But NAFTA and CAFTA are essentially new Colonialist programs WITHOUT the benefits of Colonial Administration and Education. NAFTA and CAFTA have led to the mutual cultural degradation of North America AND Mexico and Central America…. and I applaud President Trump for his willingness to back away from these catastrophic enterprises (and to avoid new ones like the Trans-Pacific, which would have been the same only MUCH BIGGER and hence much worse).

Isolation leads to diversity…. and diversity leads to greater value in exchange…. So I think that we need to return to a world model where each region develops itself according to local traditions and environmental circumstances, and trade is an exchange of positive values developed in different regions, not moving plastics and electronics from cheap labor areas to expensive consumption areas.

So no, I think that fewer bridges and more barriers will benefit EVERYONE.
• Edit• Reply•Share ›
Avatar
Funruffian • 20 hours ago
“To the tens of millions for whom Trump appeals, what the wall represents is our last chance to preserve that nation and people.’

This wall is more than just Political theater and a way to stymie the bureaucratic onslaught of the Multicultural monster. This is a bold statement White America is making against the world who has intentions of undermining and destroying us. Many other nations have criticized America for years, but at the same token they want to reap the rewards and benefits America has to offer. I know that President Trump finds this attitude obscene.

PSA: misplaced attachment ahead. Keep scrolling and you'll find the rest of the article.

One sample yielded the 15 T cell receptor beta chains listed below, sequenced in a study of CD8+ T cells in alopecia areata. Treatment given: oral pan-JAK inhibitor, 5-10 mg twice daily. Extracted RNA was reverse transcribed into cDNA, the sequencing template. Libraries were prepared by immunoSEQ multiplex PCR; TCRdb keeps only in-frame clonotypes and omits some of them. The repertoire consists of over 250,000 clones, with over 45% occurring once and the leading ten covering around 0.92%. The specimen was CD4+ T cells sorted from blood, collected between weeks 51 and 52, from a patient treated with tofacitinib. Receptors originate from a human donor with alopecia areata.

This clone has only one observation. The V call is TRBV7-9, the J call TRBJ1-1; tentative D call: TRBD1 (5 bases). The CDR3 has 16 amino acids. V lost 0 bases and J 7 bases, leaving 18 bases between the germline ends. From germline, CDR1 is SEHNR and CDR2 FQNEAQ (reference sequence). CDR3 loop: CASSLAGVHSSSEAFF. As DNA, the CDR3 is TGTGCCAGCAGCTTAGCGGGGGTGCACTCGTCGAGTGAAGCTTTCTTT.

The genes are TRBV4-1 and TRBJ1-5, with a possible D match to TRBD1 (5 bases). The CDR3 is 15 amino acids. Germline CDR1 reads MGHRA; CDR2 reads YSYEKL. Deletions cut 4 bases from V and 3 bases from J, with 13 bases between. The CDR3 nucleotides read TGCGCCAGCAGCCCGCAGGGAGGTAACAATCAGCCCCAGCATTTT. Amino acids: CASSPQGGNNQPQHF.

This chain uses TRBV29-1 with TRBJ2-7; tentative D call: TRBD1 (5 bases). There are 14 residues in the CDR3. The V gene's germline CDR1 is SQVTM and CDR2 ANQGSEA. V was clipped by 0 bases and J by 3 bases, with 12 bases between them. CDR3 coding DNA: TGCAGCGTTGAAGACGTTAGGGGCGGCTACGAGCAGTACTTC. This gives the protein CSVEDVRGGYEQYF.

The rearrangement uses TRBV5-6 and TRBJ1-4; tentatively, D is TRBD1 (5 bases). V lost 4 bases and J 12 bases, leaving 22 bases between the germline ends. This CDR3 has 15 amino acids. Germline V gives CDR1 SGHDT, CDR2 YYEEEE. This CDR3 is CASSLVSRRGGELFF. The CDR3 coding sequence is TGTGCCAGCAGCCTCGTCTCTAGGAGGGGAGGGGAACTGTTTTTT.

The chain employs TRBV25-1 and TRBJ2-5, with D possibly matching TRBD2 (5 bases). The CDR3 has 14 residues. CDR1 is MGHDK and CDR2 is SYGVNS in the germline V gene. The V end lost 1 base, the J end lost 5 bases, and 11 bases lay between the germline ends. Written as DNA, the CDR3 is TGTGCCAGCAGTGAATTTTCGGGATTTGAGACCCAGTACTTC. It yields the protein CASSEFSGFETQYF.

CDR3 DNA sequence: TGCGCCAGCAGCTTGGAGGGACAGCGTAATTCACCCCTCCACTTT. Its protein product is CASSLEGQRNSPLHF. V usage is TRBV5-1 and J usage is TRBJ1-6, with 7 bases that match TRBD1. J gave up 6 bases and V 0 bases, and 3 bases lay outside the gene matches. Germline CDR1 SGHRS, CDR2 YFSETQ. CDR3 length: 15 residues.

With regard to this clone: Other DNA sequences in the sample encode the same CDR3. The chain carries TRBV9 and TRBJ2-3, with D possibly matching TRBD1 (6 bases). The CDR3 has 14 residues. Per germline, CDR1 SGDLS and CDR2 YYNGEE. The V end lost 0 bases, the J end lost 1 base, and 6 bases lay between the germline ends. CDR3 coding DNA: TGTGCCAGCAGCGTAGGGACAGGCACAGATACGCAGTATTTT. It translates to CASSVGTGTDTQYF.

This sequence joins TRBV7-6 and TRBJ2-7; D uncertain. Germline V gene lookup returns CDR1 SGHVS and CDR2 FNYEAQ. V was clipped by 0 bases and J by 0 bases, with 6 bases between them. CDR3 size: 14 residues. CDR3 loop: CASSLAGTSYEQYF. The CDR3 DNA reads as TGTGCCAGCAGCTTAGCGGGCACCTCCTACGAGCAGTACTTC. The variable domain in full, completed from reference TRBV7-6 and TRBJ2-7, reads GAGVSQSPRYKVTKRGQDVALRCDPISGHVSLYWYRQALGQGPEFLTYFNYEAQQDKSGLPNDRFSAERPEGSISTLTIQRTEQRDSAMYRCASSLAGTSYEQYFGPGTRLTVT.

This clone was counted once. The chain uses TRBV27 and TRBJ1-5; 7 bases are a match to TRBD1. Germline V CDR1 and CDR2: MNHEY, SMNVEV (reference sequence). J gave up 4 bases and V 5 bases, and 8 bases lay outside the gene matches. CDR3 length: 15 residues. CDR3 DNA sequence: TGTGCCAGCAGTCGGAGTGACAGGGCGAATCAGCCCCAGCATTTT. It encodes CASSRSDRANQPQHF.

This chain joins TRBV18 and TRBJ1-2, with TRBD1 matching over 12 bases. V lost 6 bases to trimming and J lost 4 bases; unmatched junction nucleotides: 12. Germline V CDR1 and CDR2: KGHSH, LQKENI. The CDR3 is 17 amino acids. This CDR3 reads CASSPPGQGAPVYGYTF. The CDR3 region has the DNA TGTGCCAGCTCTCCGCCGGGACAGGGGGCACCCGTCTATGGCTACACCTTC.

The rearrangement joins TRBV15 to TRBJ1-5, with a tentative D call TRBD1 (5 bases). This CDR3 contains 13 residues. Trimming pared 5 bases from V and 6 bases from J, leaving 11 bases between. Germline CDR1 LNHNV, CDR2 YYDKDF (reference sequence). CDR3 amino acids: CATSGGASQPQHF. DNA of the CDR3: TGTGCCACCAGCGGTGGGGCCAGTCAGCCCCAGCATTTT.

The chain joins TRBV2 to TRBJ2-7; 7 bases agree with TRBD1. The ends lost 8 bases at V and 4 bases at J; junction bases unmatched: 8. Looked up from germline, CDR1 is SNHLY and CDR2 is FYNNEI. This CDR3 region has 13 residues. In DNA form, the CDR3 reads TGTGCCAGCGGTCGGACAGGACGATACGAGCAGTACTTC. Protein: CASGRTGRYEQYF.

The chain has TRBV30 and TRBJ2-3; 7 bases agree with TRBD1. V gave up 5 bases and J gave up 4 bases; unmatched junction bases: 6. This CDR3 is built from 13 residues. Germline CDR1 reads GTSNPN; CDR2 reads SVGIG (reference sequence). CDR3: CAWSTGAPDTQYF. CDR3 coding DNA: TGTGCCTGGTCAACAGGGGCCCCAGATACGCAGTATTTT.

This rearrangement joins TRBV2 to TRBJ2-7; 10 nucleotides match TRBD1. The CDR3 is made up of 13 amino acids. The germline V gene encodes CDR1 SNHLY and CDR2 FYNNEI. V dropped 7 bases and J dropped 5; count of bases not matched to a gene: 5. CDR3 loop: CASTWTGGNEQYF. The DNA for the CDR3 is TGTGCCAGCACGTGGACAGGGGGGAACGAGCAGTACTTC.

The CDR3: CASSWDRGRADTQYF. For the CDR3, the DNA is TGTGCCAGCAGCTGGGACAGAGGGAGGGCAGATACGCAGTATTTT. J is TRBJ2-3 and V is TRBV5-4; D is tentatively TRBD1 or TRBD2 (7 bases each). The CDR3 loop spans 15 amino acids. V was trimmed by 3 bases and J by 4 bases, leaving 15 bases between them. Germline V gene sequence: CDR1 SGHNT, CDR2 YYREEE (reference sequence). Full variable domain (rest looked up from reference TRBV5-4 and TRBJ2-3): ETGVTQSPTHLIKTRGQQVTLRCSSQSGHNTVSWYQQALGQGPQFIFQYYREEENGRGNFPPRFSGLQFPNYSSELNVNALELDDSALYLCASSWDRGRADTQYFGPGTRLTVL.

16 • Reply•Share ›

August 9—which was worse: Nagasaki, Dresden, or Auschwitz? In Memory of the Victims of Nagasaki, August 9, and the Sharon Tate Murders, 1969, with thoughts about the Warren Commission and its members, including Gerald Rudolph Ford

On a certain level, I think it is a nearly inexcusable miscarriage of justice that so many “High Command” and “Middle Level Command” Nazis were hanged for their war crimes in and relating to World War II, while no one has ever been punished for the bombings of Hiroshima, Nagasaki or Dresden in 1945.  

Today, on August 9, 2013, the 68th anniversary of the “Fat Boy” Plutonium Bomb being used against Madame Butterfly’s hometown…. I think it is incumbent on all of us to reflect that maybe the U.S. was not so great and morally superior to Nazi Germany, and maybe the War, and the Myth of “the Good War” are just that, all mythological.   The aftermath of Roosevelt’s corporate-communist reforms in America has been the complete subversion of the constitution and the advent of Globalism.   (As I have often argued, the concept of “corporate-communism” is consistent with, and I submit actually arose from, the concept of “Industrial Armies” as articulated in the Communist Manifesto of 1848—what is a vast corporation BUT an Industrial Army?  This, again, is why I say that, at least from the standpoint of economics, there is NO SUCH THING as Fascism, only different propagandistic “spins” on communism).